2.5″ hard drive adapter uses compact flash cards!

Back in January, I blogged about my idea of using SDHC cards as a cheap alternative to solid state drives. Well, a company called Sans Digital has introduced a 2.5″ hard drive adapter that uses two compact flash cards.

Unlike existing RAID units that employs hard drives for storage space, the CompactSTOR CR2T utilizes pocket-sized lightweight Compact Flash cards as storage memory for data safekeeping. The CR2T supports spanning and RAID 1 (mirroring) by housing up to two Compact Flash cards. Designed with the same size and connectors as a 2.5” SATA hard drive, the CR2T is compatible with the hard drive slot of laptops, industrial PCs (IPC), small form factor computers, and 2.5” hard drive enclosures. By utilizing Compact Flash cards as storage, the CR2T embraces the same benefits as Solid State Disks (SSD), including less power consumption, minimized heat generation, shock prevention, and noiseless operation. The user is able to benefit from the features of a Solid State Disk at a fraction of the cost while using the CR2T.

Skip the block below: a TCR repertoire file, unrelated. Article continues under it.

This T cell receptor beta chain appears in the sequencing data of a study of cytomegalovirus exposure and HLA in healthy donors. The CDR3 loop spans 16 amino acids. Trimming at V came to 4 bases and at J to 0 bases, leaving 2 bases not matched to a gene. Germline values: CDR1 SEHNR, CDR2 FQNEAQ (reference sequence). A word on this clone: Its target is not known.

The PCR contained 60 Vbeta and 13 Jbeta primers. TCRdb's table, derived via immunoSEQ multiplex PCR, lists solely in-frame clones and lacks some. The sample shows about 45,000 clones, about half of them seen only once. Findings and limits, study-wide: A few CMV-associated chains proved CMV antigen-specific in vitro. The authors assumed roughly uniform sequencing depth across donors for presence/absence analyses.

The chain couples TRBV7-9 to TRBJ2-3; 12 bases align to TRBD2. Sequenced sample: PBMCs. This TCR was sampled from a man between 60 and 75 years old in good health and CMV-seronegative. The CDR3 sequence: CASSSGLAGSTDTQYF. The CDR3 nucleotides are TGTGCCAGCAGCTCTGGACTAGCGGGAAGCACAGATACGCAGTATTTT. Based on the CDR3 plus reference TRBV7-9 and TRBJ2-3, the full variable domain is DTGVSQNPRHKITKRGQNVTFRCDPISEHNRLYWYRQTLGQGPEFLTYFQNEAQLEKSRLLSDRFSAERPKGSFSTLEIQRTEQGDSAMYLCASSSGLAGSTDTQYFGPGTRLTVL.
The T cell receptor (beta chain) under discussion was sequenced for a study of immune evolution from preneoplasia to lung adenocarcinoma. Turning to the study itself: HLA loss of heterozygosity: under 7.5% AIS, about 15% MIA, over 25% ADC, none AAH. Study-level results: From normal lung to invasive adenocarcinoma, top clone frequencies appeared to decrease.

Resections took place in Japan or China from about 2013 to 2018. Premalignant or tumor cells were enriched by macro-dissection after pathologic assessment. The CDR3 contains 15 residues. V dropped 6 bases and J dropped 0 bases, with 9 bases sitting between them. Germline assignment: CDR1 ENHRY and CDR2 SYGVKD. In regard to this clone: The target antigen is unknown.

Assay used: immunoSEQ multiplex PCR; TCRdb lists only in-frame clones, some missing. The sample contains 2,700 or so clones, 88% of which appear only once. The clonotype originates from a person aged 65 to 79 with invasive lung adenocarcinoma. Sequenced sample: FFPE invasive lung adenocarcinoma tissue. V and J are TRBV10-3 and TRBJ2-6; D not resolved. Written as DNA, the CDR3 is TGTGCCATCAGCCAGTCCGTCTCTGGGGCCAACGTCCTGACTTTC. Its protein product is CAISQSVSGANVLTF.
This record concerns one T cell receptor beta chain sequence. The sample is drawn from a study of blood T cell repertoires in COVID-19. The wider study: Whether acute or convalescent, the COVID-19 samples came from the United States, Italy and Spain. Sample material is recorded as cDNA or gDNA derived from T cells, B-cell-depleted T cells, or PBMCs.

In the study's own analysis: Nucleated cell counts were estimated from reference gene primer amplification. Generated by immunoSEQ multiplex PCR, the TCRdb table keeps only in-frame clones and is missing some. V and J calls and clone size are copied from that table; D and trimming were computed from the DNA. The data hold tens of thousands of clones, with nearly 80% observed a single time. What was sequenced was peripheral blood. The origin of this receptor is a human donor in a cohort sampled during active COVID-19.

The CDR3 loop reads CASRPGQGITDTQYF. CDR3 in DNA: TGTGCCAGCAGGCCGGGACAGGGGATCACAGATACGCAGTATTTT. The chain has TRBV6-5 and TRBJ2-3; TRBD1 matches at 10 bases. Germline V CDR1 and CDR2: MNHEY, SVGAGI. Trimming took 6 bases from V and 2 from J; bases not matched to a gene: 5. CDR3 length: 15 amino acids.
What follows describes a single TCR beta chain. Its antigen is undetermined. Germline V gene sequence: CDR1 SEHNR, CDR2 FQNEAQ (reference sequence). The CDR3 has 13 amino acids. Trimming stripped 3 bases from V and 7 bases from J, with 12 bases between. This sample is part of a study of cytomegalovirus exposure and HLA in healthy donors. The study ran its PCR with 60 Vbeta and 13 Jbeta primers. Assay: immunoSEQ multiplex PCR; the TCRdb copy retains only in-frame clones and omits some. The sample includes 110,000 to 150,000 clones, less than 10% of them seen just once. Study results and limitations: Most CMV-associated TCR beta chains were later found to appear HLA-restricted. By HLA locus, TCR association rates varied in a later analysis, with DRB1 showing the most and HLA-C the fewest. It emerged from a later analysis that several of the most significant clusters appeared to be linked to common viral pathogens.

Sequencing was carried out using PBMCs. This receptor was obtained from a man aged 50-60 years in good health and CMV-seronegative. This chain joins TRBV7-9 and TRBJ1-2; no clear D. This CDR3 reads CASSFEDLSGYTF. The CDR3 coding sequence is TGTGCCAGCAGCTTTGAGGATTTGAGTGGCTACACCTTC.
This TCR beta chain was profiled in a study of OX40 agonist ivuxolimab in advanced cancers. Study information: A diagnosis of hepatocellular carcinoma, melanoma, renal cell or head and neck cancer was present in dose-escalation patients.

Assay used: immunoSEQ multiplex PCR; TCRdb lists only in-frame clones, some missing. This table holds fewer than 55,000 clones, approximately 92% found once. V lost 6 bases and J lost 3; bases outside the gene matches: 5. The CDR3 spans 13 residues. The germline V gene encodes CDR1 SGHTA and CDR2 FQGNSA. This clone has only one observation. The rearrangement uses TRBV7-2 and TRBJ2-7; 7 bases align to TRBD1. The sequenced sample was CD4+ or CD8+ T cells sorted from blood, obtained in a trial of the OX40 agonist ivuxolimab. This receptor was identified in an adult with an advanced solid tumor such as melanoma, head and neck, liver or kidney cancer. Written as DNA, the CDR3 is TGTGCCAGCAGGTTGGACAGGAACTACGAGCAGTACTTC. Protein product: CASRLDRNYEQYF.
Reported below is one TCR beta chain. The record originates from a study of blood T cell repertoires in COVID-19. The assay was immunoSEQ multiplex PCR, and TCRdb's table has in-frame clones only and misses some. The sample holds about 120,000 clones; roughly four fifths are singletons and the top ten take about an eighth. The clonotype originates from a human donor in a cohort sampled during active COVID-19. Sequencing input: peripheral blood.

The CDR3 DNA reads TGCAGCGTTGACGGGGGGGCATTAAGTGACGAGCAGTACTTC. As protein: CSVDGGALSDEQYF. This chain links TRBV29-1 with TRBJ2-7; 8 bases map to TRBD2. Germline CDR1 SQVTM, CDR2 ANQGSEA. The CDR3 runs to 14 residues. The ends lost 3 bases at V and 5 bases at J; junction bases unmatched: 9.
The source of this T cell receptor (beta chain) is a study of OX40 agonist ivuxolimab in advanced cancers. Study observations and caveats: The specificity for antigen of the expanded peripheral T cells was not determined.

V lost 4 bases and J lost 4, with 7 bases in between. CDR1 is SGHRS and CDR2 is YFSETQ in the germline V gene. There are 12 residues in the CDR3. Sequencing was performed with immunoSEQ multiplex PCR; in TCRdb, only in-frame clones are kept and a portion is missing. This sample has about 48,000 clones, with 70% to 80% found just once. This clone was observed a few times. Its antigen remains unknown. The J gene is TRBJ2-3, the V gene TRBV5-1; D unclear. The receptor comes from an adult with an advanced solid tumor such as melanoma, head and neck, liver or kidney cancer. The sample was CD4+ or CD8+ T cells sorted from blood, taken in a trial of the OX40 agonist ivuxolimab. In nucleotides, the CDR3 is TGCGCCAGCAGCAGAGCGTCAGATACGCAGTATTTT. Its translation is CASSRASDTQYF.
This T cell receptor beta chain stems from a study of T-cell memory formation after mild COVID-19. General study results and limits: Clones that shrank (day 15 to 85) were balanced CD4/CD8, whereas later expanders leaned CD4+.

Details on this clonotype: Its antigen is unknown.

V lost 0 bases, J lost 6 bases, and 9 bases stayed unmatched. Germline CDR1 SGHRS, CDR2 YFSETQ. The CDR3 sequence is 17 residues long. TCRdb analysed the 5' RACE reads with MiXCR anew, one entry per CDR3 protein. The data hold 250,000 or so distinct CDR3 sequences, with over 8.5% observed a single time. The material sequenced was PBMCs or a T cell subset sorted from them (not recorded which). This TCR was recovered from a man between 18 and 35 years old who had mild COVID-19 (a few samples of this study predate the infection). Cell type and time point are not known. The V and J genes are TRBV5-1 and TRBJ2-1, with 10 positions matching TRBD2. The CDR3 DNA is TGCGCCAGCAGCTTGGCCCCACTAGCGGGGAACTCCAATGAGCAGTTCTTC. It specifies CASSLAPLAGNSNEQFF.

* Houses up to two Compact Flash cards.
* Supports mirroring with auto rebuild and spanning.
* Same dimensions and connectors as 2.5″ SATA hard drive, providing an easy mirroring upgrade to exisiting laptop and Industrial PC computer systems.
* Solid State Disk benefit using Compact Flash cards.
* Lower power consumption.
* Minimized heat generation.
* Shock prevention.
* Noiseless operation.